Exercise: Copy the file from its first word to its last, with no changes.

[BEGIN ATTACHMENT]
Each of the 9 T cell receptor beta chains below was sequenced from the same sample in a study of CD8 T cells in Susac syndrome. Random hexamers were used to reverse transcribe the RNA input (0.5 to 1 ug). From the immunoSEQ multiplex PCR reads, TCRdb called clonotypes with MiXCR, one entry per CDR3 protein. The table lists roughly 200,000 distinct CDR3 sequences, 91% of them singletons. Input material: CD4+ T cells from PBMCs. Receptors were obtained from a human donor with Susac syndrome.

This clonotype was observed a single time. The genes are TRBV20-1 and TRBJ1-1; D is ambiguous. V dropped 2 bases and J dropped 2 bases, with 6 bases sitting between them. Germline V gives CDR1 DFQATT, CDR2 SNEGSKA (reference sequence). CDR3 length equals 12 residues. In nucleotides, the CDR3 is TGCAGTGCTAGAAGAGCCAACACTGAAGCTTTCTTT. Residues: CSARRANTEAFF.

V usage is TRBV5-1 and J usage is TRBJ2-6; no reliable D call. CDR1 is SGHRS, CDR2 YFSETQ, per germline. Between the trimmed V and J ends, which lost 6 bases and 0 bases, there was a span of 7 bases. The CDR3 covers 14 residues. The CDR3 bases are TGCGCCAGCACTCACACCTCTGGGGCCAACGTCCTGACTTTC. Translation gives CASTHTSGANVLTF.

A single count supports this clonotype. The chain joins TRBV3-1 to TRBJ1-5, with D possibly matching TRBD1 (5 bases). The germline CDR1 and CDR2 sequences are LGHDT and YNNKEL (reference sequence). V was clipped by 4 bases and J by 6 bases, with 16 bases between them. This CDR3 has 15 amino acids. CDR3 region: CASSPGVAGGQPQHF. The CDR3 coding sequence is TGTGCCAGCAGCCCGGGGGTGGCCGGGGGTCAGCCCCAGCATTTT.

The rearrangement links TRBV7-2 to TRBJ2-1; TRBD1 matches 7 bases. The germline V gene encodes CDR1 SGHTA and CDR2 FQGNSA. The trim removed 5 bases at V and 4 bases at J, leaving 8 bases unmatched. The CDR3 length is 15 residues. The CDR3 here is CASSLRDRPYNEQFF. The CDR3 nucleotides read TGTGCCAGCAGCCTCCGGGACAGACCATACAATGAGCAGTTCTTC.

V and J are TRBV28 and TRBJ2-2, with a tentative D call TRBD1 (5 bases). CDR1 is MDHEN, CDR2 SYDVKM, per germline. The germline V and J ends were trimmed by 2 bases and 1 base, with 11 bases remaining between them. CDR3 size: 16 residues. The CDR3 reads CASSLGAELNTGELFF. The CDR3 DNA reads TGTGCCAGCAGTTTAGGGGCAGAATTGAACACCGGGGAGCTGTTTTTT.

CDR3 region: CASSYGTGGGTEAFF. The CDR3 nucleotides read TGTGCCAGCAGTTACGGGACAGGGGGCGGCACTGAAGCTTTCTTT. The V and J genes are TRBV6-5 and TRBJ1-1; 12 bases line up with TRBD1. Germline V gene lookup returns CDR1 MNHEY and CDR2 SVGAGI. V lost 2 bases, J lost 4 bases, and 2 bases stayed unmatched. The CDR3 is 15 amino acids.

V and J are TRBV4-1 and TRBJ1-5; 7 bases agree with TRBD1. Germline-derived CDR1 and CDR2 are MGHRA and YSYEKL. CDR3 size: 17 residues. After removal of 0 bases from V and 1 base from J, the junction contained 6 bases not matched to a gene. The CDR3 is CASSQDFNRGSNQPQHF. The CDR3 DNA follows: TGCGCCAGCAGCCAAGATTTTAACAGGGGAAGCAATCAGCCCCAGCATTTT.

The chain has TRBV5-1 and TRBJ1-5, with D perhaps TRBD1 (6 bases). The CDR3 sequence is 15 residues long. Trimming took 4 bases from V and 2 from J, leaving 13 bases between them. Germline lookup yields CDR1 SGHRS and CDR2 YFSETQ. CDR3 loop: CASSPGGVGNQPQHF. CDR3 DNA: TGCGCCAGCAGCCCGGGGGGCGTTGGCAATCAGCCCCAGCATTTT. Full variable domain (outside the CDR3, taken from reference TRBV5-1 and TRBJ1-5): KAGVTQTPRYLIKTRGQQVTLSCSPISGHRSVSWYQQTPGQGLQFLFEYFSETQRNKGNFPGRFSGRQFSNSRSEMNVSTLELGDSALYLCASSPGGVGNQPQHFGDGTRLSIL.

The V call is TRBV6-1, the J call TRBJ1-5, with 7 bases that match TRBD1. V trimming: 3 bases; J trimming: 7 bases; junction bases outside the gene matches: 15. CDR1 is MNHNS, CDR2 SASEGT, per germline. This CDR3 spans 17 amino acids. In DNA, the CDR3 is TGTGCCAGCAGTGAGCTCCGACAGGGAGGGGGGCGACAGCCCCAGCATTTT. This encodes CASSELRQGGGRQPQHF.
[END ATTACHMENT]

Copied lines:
Each of the 9 T cell receptor beta chains below was sequenced from the same sample in a study of CD8 T cells in Susac syndrome. Random hexamers were used to reverse transcribe the RNA input (0.5 to 1 ug). From the immunoSEQ multiplex PCR reads, TCRdb called clonotypes with MiXCR, one entry per CDR3 protein. The table lists roughly 200,000 distinct CDR3 sequences, 91% of them singletons. Input material: CD4+ T cells from PBMCs. Receptors were obtained from a human donor with Susac syndrome.

This clonotype was observed a single time. The genes are TRBV20-1 and TRBJ1-1; D is ambiguous. V dropped 2 bases and J dropped 2 bases, with 6 bases sitting between them. Germline V gives CDR1 DFQATT, CDR2 SNEGSKA (reference sequence). CDR3 length equals 12 residues. In nucleotides, the CDR3 is TGCAGTGCTAGAAGAGCCAACACTGAAGCTTTCTTT. Residues: CSARRANTEAFF.

V usage is TRBV5-1 and J usage is TRBJ2-6; no reliable D call. CDR1 is SGHRS, CDR2 YFSETQ, per germline. Between the trimmed V and J ends, which lost 6 bases and 0 bases, there was a span of 7 bases. The CDR3 covers 14 residues. The CDR3 bases are TGCGCCAGCACTCACACCTCTGGGGCCAACGTCCTGACTTTC. Translation gives CASTHTSGANVLTF.

A single count supports this clonotype. The chain joins TRBV3-1 to TRBJ1-5, with D possibly matching TRBD1 (5 bases). The germline CDR1 and CDR2 sequences are LGHDT and YNNKEL (reference sequence). V was clipped by 4 bases and J by 6 bases, with 16 bases between them. This CDR3 has 15 amino acids. CDR3 region: CASSPGVAGGQPQHF. The CDR3 coding sequence is TGTGCCAGCAGCCCGGGGGTGGCCGGGGGTCAGCCCCAGCATTTT.

The rearrangement links TRBV7-2 to TRBJ2-1; TRBD1 matches 7 bases. The germline V gene encodes CDR1 SGHTA and CDR2 FQGNSA. The trim removed 5 bases at V and 4 bases at J, leaving 8 bases unmatched. The CDR3 length is 15 residues. The CDR3 here is CASSLRDRPYNEQFF. The CDR3 nucleotides read TGTGCCAGCAGCCTCCGGGACAGACCATACAATGAGCAGTTCTTC.

V and J are TRBV28 and TRBJ2-2, with a tentative D call TRBD1 (5 bases). CDR1 is MDHEN, CDR2 SYDVKM, per germline. The germline V and J ends were trimmed by 2 bases and 1 base, with 11 bases remaining between them. CDR3 size: 16 residues. The CDR3 reads CASSLGAELNTGELFF. The CDR3 DNA reads TGTGCCAGCAGTTTAGGGGCAGAATTGAACACCGGGGAGCTGTTTTTT.

CDR3 region: CASSYGTGGGTEAFF. The CDR3 nucleotides read TGTGCCAGCAGTTACGGGACAGGGGGCGGCACTGAAGCTTTCTTT. The V and J genes are TRBV6-5 and TRBJ1-1; 12 bases line up with TRBD1. Germline V gene lookup returns CDR1 MNHEY and CDR2 SVGAGI. V lost 2 bases, J lost 4 bases, and 2 bases stayed unmatched. The CDR3 is 15 amino acids.

V and J are TRBV4-1 and TRBJ1-5; 7 bases agree with TRBD1. Germline-derived CDR1 and CDR2 are MGHRA and YSYEKL. CDR3 size: 17 residues. After removal of 0 bases from V and 1 base from J, the junction contained 6 bases not matched to a gene. The CDR3 is CASSQDFNRGSNQPQHF. The CDR3 DNA follows: TGCGCCAGCAGCCAAGATTTTAACAGGGGAAGCAATCAGCCCCAGCATTTT.

The chain has TRBV5-1 and TRBJ1-5, with D perhaps TRBD1 (6 bases). The CDR3 sequence is 15 residues long. Trimming took 4 bases from V and 2 from J, leaving 13 bases between them. Germline lookup yields CDR1 SGHRS and CDR2 YFSETQ. CDR3 loop: CASSPGGVGNQPQHF. CDR3 DNA: TGCGCCAGCAGCCCGGGGGGCGTTGGCAATCAGCCCCAGCATTTT. Full variable domain (outside the CDR3, taken from reference TRBV5-1 and TRBJ1-5): KAGVTQTPRYLIKTRGQQVTLSCSPISGHRSVSWYQQTPGQGLQFLFEYFSETQRNKGNFPGRFSGRQFSNSRSEMNVSTLELGDSALYLCASSPGGVGNQPQHFGDGTRLSIL.

The V call is TRBV6-1, the J call TRBJ1-5, with 7 bases that match TRBD1. V trimming: 3 bases; J trimming: 7 bases; junction bases outside the gene matches: 15. CDR1 is MNHNS, CDR2 SASEGT, per germline. This CDR3 spans 17 amino acids. In DNA, the CDR3 is TGTGCCAGCAGTGAGCTCCGACAGGGAGGGGGGCGACAGCCCCAGCATTTT. This encodes CASSELRQGGGRQPQHF.